SOPP661: This week I was struggling to record videos. When I play, sometimes I hit the wrong key or pedal...
Vidas: Hello and welcome to Secrets of Organ Playing Podcast!
Ausra: This is a show dedicated to helping you become a better organist.
V: We’re your hosts Vidas Pinkevicius...
A: ...and Ausra Motuzaite-Pinkeviciene.
V: We have over 25 years of experience of playing the organ
A: ...and we’ve been teaching thousands of organists online from 89 countries since 2011.
V: So now let’s jump in and get started with the podcast for today.
A: We hope you’ll enjoy it!
Vidas: Hi guys! This is Vidas.
Ausra: And Ausra.
V: Let’s start episode 661 of Secrets of Organ Playing Podcast. This question was written by Diana, and she writes,
"This week I was struggling to record videos. When I play, sometimes I hit the wrong key or pedal... also I had some difficulties recording the introduction of my performance in Unda Maris concert."
So Unda Maris is our Vilnius University Organ Studio, which is now just recently played joint recital, and Diana was preparing for that earlier when she submitted this question. Do you remember the recital, Ausra?
A: Yes, of course I remember it.
V: Maybe I’ll share the link with our listeners in this conversation as well, to remind them what happened during this recital. I think this was a rather nice concert, considering we are only practicing and studying online, not physically at the church.
A: Yes, I think the result was actually better than in the previous years when you played the live recitals with your studio. Because people were taking recordings, and of course they could take several takes and to put their best, the best out of the best. So no mistakes, no sloppy job. And I think it went very well.
A: Plus everybody had to talk a little bit about the program, which I found very nice too.
V: And Diana was also writing about the difficulty in recording introduction. But probably her English about her pronunciation. What do you remember?
A: I think in general it’s hard for people to talk in public or to film themselves, and to talk, I have heard and read that some researchers show that actually for some people, the public speaking is scarier than disease or even death.
V: Right. You remember Jerry Seinfeld the comedian?
A: Yes, I remember.
V: And his joke was that because people are more scared to public speaking than death, so speaking at a funeral, eulogy, is more scary than being in a coffin (laughs).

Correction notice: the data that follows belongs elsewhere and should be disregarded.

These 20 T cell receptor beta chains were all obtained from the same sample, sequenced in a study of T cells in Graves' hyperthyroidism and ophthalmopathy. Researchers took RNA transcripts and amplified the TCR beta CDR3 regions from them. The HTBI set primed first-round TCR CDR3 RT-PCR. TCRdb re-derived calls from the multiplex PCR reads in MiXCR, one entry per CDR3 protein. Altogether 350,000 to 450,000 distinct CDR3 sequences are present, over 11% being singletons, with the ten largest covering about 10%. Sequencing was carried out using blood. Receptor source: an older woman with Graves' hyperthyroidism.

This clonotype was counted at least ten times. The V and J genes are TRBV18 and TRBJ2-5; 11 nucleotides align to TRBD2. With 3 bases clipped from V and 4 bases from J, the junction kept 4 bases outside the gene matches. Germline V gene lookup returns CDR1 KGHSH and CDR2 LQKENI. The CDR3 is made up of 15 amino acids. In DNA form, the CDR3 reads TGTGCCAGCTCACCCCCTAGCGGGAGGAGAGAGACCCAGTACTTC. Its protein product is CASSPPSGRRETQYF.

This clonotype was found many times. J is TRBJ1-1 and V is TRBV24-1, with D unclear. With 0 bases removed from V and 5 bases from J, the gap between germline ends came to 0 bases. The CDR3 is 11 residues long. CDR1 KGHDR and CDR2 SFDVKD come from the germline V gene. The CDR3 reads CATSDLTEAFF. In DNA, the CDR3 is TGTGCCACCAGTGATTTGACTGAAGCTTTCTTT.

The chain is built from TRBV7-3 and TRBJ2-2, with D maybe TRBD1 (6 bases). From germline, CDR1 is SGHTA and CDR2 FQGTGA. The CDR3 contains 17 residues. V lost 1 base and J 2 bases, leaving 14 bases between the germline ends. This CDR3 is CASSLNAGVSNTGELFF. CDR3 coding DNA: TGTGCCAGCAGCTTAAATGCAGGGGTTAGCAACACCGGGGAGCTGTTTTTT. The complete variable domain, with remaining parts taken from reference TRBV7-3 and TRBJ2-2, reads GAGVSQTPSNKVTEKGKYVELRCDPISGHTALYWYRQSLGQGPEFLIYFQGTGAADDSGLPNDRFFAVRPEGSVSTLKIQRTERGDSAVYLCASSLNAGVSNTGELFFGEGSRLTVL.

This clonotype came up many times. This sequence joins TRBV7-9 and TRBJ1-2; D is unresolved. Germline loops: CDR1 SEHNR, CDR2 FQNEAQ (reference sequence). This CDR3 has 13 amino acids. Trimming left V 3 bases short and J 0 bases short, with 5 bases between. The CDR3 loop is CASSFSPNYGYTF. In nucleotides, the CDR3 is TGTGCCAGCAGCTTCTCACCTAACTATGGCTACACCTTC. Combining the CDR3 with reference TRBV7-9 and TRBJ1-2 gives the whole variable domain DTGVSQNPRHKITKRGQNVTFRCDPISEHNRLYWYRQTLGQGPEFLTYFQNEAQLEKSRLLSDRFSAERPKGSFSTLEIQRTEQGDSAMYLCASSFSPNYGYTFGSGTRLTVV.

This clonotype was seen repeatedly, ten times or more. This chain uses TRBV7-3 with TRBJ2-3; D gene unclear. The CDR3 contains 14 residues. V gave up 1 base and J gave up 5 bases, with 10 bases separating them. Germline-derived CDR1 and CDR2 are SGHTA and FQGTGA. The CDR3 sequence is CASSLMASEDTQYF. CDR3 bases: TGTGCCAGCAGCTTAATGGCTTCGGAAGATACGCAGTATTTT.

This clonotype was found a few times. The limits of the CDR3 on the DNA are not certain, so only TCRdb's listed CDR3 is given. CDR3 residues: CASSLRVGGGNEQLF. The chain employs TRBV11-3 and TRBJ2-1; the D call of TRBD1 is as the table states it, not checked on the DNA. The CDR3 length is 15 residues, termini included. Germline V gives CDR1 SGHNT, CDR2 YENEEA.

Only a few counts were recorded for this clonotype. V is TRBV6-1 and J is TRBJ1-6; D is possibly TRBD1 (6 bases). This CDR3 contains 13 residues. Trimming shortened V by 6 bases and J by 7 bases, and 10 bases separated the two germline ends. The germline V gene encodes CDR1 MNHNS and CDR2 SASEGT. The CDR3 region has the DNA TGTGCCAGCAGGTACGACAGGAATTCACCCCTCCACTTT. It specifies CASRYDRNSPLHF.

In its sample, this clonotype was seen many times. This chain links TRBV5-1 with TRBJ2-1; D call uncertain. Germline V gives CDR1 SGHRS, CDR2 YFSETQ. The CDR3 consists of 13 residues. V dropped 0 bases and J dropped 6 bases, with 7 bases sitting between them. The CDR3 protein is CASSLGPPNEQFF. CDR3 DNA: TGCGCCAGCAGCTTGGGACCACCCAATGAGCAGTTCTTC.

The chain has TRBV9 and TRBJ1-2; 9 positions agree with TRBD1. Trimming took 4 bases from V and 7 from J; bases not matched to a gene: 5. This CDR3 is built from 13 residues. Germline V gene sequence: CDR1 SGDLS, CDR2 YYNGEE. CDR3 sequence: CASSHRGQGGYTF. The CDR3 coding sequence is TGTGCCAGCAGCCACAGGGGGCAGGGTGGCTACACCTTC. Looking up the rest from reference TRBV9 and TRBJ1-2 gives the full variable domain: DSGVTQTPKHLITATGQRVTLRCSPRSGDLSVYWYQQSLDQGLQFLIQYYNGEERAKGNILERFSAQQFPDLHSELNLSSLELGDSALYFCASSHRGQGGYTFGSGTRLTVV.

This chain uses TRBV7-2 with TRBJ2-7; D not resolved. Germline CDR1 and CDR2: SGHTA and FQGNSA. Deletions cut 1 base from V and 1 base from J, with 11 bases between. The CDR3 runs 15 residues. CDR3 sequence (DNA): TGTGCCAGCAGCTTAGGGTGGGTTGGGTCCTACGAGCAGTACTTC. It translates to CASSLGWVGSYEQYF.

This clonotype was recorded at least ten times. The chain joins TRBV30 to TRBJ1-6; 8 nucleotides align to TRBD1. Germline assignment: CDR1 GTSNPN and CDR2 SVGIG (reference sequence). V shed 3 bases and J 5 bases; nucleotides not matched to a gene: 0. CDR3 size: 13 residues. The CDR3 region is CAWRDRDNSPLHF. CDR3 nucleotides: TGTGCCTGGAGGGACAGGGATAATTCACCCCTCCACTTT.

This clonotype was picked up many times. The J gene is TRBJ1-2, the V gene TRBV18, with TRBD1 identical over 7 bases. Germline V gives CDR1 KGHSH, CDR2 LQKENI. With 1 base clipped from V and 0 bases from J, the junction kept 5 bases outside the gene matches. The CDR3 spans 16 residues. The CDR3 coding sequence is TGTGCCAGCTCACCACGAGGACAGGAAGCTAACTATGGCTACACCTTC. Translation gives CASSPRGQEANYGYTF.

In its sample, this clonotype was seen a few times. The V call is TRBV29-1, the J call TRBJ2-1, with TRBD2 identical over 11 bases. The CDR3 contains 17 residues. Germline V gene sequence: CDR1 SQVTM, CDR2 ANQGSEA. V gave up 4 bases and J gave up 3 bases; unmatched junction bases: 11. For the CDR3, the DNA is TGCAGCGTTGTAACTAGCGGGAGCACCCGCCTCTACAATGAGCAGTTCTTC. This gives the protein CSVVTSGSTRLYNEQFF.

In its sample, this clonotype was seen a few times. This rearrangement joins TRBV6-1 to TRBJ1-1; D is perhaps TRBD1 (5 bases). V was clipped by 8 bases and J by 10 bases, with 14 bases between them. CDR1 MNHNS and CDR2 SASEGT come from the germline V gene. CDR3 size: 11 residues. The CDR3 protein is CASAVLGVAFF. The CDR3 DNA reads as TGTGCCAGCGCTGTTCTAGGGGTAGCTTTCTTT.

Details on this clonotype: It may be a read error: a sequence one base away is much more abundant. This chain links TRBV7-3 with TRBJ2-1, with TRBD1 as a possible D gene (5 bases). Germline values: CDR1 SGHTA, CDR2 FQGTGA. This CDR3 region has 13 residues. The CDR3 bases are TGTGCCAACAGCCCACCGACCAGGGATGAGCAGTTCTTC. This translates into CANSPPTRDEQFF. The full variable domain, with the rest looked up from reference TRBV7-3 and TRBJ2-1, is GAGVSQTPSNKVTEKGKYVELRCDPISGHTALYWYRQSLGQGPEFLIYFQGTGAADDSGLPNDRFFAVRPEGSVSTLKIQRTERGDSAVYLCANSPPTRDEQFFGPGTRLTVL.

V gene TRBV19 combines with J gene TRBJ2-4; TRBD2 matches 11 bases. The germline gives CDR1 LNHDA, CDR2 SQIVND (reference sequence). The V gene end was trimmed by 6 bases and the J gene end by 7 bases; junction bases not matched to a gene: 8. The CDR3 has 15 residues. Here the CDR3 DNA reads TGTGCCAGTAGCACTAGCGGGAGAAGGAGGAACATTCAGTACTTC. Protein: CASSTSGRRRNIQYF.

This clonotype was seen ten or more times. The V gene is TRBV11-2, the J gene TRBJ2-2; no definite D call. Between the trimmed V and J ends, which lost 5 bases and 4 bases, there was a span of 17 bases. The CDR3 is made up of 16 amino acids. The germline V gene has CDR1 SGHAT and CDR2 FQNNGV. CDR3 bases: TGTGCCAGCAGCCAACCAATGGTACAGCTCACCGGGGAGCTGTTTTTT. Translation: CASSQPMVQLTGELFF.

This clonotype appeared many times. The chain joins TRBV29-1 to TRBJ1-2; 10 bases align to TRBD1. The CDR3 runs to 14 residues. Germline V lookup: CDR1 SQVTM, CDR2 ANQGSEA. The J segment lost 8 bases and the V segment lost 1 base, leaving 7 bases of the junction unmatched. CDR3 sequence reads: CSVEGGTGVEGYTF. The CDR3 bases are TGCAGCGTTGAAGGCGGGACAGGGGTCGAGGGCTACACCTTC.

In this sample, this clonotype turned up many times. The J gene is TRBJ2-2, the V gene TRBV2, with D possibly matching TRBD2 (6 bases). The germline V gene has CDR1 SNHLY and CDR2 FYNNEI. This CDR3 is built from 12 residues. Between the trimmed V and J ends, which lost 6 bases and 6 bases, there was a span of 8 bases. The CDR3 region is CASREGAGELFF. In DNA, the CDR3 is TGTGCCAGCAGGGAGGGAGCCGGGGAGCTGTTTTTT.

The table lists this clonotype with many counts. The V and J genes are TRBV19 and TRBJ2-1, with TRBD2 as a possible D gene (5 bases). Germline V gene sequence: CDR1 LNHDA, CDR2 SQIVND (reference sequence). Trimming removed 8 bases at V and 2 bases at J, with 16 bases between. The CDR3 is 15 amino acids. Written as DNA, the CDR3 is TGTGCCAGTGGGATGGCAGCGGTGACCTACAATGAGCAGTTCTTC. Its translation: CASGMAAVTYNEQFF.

A: (laughs) Not so funny, but actually it is funny.
V: Right, right?
V: So remember when we first arrived in the United States to do our Master’s Degree? We had to take English as a Second Language courses, and you took some course where they required you to film yourself.
A: Yes, that was called the course of Academic Communication.
V: Did you enjoy filming yourself?
A: No it was really scary.
V: But was it helpful?
A: But it was very helpful because I had to analyze what I had recorded and I would have to look at myself, at my face, and to all my intonations, and how I look at the public. And it was really helpful for all my future presentations.
V: Yes. Then you could see how people are perceiving you, not how you think you are perceiving yourself, right? When you see yourself in the mirror it’s a different thing than if you only hear yourself talk.
A: Definitely. And I have seen funny things how people don’t know where to put their camera. And for example, if they are talking to a public, recording something to the public, but they are looking down all the time or up all the time. But basically you need to put your camera at your eye level, that you could keep eye contact with your audience. It’s very important.
V: Right. And of course background is important. What is behind you. A blank wall looks different than, let's say, a wall with some pictures or paintings or some furniture. Just nicer colors I think. Don’t you think?
A: Well I think it’s a matter of personal taste. I would say that the surroundings should not sort of...
V: Distract you?
A: Distract you, yes.
V: But, if you put let’s say many many books, thick books behind you or on the table, you will look smarter, don’t you think?
A: Do you think so?
A: Do you think that you are wearing glasses you look smarter than I am?
V: I don’t think I look smarter than you are.
A: But you wear glasses, and I am not.
V: Because I am smarter than you!